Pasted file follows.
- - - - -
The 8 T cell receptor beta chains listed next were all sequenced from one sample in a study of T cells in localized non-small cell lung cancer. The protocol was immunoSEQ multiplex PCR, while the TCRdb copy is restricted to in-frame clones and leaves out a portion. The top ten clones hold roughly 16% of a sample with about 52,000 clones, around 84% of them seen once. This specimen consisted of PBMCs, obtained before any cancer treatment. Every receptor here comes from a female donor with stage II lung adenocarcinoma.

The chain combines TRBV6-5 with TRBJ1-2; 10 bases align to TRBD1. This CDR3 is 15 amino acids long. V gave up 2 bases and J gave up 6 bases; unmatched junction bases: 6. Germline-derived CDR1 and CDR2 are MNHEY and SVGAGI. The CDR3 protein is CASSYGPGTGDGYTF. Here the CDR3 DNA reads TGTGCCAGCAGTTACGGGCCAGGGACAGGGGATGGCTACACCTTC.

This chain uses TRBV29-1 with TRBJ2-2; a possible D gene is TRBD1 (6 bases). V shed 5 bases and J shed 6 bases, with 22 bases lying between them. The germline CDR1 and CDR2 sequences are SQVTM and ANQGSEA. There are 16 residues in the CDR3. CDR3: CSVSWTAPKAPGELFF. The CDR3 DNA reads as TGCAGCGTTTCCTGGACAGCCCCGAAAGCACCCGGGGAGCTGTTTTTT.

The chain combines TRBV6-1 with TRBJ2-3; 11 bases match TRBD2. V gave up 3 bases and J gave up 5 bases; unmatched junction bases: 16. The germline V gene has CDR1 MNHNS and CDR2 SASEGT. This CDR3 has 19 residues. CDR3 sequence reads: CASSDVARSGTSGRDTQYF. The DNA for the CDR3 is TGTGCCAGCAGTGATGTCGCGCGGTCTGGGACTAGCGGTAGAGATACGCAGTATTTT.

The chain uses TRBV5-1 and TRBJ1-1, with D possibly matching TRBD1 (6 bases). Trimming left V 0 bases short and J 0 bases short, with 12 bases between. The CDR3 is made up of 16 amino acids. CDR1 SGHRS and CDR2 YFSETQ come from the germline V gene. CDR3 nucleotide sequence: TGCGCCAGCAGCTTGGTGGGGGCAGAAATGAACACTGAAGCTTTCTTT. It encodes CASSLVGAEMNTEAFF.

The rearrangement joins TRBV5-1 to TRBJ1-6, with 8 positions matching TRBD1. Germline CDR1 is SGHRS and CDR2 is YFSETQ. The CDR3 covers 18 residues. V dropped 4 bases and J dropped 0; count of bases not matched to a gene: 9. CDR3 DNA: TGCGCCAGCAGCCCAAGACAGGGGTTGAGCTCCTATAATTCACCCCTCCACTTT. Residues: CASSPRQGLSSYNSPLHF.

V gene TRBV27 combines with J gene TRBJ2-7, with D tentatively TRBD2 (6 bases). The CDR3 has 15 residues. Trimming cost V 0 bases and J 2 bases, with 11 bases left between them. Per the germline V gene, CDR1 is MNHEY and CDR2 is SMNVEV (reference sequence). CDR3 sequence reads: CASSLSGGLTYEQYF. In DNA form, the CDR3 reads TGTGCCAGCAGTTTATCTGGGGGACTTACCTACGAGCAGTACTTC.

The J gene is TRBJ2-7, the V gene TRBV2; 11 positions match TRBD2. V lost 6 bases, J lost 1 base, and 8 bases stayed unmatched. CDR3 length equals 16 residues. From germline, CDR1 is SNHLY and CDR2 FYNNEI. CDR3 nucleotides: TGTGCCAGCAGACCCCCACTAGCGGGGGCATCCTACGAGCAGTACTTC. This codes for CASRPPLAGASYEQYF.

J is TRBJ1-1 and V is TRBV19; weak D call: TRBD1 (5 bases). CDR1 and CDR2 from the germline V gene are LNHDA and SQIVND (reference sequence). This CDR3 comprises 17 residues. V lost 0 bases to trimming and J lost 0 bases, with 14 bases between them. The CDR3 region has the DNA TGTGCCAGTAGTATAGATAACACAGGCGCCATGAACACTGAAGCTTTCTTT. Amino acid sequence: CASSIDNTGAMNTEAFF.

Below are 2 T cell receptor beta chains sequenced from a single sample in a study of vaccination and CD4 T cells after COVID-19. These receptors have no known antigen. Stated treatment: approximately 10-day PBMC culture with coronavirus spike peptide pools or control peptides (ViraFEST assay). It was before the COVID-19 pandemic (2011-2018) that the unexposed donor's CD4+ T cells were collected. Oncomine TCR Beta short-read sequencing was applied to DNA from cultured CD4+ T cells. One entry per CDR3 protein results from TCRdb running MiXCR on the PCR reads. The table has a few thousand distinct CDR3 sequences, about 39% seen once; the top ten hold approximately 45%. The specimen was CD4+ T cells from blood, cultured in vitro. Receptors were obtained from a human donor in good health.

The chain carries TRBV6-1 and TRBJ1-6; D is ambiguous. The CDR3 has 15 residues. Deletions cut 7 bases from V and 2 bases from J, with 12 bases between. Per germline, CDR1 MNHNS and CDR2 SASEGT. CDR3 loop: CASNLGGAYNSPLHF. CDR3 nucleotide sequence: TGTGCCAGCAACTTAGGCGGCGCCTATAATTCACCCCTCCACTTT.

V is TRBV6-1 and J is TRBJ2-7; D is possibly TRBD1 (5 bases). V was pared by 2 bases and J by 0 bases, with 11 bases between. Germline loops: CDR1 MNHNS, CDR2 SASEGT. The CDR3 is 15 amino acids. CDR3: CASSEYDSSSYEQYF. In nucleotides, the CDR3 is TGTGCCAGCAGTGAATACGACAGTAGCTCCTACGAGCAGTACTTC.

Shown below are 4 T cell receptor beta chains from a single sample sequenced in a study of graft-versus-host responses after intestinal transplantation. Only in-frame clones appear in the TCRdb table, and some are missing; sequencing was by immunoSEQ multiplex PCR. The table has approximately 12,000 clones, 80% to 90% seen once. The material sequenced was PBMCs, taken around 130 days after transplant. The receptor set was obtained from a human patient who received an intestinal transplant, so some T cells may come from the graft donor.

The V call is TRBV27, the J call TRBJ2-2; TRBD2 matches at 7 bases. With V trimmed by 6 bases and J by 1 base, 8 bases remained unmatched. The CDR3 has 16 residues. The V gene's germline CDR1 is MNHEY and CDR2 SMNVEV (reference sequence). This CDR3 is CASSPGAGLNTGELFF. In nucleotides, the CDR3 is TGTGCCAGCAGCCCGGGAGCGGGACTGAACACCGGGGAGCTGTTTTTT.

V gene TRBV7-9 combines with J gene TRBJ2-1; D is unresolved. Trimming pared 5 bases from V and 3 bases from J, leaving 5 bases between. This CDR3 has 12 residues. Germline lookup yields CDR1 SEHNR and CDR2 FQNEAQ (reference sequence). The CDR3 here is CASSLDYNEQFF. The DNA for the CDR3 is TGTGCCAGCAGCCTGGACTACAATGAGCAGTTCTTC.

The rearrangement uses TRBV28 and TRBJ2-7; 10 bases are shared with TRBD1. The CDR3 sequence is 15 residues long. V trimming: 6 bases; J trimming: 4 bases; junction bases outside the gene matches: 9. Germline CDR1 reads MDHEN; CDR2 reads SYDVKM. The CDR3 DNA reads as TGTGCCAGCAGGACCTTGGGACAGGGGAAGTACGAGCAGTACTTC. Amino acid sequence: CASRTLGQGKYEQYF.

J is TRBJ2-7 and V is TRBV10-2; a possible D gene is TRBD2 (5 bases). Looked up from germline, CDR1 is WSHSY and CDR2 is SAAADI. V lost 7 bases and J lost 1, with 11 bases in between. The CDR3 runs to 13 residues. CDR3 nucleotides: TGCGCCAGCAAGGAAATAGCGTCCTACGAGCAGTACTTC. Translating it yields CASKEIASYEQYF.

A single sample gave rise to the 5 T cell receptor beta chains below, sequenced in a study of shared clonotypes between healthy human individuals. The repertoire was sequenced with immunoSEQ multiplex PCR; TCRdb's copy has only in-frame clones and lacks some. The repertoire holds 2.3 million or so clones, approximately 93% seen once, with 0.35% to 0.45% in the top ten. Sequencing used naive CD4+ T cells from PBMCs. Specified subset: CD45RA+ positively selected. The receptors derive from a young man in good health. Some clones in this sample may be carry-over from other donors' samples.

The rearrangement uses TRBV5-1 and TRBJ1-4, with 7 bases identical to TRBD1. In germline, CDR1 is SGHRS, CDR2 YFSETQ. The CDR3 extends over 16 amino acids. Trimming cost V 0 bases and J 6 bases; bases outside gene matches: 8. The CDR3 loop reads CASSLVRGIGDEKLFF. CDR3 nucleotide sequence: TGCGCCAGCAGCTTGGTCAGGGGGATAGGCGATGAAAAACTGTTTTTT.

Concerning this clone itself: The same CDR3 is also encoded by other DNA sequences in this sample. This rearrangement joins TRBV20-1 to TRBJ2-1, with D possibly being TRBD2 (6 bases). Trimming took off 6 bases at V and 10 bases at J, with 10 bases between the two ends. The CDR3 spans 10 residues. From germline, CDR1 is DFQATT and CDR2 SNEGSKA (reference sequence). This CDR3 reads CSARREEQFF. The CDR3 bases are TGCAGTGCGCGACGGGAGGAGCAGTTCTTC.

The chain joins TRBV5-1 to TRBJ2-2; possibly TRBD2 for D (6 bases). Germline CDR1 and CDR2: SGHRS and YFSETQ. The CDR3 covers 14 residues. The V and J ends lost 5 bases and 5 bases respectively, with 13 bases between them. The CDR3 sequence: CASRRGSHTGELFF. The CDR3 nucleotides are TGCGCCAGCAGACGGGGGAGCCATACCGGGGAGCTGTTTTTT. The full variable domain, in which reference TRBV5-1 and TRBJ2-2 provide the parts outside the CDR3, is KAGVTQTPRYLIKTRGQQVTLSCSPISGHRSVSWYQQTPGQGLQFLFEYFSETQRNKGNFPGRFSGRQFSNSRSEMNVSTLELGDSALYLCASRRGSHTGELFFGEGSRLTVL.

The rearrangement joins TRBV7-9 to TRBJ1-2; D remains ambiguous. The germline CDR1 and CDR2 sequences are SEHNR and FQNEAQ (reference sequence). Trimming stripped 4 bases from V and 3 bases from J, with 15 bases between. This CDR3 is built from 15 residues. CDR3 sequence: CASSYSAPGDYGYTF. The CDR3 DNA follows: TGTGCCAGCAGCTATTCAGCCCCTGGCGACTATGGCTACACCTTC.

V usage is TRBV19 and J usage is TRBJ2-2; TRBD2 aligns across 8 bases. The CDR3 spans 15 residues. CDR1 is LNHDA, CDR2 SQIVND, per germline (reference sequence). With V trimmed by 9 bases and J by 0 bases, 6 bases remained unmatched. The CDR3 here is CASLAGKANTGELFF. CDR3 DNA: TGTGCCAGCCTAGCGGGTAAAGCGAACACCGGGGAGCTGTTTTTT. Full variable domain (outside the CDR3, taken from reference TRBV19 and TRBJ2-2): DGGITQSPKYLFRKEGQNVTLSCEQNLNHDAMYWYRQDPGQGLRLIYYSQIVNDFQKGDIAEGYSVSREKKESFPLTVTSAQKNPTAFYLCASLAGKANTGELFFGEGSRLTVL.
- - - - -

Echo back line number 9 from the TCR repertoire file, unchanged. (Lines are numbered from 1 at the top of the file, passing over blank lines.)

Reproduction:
J is TRBJ1-1 and V is TRBV19; weak D call: TRBD1 (5 bases). CDR1 and CDR2 from the germline V gene are LNHDA and SQIVND (reference sequence). This CDR3 comprises 17 residues. V lost 0 bases to trimming and J lost 0 bases, with 14 bases between them. The CDR3 region has the DNA TGTGCCAGTAGTATAGATAACACAGGCGCCATGAACACTGAAGCTTTCTTT. Amino acid sequence: CASSIDNTGAMNTEAFF.